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Vol. LXV, No. 38
Wednesday, September 21, 2011
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“Noble Gnarble” Author Daniel Errico Hopes to Inspire Children to Be Persistant

Ellen Gilbert

Move over, Ariel and Nemo. Direct from the imagination of Princeton area resident Daniel Errico comes another valiant sea creature, the gnarble.

A “noble” gnarble to be precise, he is the hero of Mr. Errico’s soon-to-be published first book, The Journey of the Noble Gnarble.

Where most writers in the past have gone from print to digitization, Mr. Errico may be in the vanguard of a new trend. His career began as multimedia children’s author, whose works were published through various sites, collections, mobile apps, and best-selling ebooks as part of several multimedia collaborations for children’s literature. His ongoing website, www.freechildrensto
ries.com, averages 20,000 hits a month.

Another site, http://noblegnarble.com, gives prospective young readers and their parents a chance to preview Mr. Errico’s new book and download a gnarble coloring page. There are gnarble-centered activities and lesson plans for teachers, and navigating from a “meet the author” hotlink, there’s a brief biography and photo of the affable looking author on a page entitled “Who is this Danny?” The site will soon include area locations and dates for Mr. Errico’s upcoming promotional book tour.

In a recent interview, “this Danny” reported an early love for children’s books. Dr. Seuss’s The Butter Battle book was a particular favorite; from simply appreciating the story and rhyming scheme as a youngster, Mr. Errico discovered as he got older that the book’s allegorical message had had a profound influence on his views. Published in 1984, The Butter Battle Book has been described as “a cautionary Cold War Tale.” A School Library Journal review at the time described how Dr. Seuss chronicled “the the feud between the Yooks and the Zooks from slingshots through sophisticated weaponry, until each side has the capacity to destroy the world.”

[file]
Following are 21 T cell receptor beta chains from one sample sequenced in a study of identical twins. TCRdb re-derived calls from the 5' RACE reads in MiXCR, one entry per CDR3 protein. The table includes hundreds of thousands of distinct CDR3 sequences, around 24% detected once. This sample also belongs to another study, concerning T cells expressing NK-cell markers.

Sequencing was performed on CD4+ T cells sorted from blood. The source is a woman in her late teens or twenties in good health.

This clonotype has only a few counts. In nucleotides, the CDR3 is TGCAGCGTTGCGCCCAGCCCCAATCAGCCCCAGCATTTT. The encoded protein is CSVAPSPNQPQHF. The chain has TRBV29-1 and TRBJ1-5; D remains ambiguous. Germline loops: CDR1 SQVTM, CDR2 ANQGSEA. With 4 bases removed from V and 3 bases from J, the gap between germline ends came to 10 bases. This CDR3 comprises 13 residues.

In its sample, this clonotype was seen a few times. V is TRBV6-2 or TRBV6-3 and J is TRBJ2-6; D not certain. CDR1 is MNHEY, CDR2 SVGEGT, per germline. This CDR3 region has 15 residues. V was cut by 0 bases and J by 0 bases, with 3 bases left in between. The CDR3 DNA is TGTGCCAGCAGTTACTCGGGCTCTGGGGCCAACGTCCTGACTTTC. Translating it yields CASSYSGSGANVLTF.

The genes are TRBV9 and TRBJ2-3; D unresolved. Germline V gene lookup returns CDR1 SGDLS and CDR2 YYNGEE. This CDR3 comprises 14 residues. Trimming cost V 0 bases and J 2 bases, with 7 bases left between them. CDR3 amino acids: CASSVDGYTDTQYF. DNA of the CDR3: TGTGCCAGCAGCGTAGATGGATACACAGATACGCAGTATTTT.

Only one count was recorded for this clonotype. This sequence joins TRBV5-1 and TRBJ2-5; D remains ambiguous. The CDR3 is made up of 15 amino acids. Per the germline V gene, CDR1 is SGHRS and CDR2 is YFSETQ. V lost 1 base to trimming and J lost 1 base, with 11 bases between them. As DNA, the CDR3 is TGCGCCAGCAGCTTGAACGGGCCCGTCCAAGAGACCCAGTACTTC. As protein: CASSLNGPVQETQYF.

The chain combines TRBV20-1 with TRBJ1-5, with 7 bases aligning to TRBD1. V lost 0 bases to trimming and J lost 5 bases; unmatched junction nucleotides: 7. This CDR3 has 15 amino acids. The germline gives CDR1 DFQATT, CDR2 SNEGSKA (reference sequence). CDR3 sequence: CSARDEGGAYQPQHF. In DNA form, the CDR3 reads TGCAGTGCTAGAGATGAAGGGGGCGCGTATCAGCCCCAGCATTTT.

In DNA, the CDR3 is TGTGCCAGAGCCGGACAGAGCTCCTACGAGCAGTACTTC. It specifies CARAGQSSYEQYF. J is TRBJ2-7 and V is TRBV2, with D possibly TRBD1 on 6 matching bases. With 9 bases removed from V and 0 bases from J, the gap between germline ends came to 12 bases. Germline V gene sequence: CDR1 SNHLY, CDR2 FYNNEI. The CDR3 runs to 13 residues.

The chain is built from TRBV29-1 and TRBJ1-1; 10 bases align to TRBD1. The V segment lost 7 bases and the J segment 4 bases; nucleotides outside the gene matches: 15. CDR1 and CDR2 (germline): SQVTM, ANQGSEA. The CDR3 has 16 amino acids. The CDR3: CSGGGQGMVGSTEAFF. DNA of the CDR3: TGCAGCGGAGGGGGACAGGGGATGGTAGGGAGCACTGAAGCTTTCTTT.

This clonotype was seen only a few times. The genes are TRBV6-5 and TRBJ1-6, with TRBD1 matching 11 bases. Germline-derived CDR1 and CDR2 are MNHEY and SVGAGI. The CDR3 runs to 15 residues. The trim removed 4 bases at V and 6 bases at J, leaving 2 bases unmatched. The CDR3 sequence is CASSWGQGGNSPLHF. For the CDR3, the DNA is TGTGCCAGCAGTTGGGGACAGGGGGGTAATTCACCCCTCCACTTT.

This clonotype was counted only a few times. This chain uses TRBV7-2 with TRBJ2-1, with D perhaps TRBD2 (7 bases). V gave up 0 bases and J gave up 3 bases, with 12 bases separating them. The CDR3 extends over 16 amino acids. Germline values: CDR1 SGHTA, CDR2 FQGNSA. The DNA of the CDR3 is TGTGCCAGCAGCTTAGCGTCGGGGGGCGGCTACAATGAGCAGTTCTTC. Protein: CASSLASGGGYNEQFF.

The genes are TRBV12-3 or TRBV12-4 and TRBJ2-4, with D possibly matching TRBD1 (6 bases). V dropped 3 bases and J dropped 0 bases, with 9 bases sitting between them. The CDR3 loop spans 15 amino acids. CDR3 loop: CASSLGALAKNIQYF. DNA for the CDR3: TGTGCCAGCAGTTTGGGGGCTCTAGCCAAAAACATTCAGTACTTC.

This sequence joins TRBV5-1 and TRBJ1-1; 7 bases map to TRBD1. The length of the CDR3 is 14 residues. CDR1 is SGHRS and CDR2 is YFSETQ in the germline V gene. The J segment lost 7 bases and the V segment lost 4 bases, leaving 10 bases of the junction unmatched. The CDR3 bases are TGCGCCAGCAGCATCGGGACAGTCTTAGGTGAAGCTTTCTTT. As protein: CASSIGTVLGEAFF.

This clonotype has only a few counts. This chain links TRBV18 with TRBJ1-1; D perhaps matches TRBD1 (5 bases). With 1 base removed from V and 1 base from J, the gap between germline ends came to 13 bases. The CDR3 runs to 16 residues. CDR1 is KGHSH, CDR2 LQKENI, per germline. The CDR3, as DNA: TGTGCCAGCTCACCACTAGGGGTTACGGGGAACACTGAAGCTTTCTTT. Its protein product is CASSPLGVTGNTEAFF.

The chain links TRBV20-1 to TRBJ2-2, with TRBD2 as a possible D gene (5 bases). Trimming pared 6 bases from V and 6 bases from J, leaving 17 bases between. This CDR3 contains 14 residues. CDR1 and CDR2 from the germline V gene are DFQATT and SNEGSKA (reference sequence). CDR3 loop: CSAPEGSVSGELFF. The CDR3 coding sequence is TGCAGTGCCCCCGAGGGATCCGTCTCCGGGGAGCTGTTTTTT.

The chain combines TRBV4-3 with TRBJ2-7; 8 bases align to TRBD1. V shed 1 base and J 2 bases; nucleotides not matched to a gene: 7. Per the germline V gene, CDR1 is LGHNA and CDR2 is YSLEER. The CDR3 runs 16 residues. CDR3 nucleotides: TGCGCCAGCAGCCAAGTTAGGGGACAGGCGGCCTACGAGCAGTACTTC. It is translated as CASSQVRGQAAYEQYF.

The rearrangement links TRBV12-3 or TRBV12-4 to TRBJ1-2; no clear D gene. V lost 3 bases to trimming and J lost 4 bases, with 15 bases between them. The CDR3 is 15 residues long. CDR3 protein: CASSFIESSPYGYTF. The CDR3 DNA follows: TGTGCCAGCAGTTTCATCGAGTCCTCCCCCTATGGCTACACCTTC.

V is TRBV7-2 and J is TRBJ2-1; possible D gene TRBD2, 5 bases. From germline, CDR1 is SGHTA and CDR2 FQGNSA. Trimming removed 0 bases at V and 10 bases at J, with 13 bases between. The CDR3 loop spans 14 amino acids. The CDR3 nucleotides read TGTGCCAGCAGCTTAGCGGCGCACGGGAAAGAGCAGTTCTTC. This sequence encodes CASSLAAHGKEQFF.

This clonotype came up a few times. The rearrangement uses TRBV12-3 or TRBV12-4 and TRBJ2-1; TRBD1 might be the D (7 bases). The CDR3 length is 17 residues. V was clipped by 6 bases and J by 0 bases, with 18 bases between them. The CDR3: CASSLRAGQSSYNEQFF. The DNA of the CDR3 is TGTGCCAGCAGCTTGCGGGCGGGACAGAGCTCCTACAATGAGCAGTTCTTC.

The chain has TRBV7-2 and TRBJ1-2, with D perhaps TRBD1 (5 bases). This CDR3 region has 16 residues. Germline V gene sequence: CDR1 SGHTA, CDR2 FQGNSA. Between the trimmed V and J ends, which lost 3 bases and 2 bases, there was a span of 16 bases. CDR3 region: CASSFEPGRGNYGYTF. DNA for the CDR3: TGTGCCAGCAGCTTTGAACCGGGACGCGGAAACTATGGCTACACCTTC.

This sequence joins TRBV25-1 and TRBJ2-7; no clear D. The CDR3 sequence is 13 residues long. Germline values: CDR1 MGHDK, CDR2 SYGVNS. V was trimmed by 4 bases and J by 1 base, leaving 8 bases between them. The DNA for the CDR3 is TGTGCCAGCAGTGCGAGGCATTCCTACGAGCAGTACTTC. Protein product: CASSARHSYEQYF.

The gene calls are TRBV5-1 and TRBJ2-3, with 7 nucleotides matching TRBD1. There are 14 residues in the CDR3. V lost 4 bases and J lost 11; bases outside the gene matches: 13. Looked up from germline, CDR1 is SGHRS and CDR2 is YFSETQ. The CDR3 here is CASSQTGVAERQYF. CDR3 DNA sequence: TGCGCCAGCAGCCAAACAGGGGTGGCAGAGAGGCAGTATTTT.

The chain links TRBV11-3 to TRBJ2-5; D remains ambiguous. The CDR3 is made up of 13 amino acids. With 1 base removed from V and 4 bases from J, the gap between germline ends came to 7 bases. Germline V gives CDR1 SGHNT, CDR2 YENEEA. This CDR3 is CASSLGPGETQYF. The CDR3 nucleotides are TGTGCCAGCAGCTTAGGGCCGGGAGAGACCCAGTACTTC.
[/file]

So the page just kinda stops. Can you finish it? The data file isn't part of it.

In this instance, the “noble gnarble’s” dream is to reach the surface of the sea and see the sun. Lots of obstacles stand in his way before he ultimately succeeds, of course. Although it’s unlikely to conjure thoughts of nuclear conflagration, the story is intended, according to the author, to make kids see “that persistence is what makes you unstoppable. There’s conflict around around every corner, but the gnarble never fights a single fish.”

No spellcheck system is likely to recognize the word “gnarble” nor any number of the other whimsical words the author uses as he describes his hero’s exploits: “He swam up past the boulders/made of spongy gish-gosh,/And flew right by the herd/of floating, feeding fipple-fosh.” Besides being an homage to Dr. Seuss, using a rhyme scheme simply “feels more natural, and is more attractive to parents,” observed Mr. Errico.

The electronic environment came into play once again when it was time to select an illustrator for the book. “I put out a call on JacketFlap [an online community for children’s writers and illustrators] and received close to 200 portfolios,” Mr. Errico recalled. “Tiffany’s [illustrator Tiffany Turrill] really stood out. I’ve never seen a style like hers before. It’s friendly, but it really pops off the page and grabs your attention.”

The Journey of the Noble Gnarble is dedicated “To the Explorer,” and Mr. Errico said that readers would not be wrong in thinking that he’s reaching out to the adventurer in each of us. In addition, though, “the explorer” is a specific reference to his adventure-loving grandfather. “Before he died I promised him that I would dedicate my first book to him.” 

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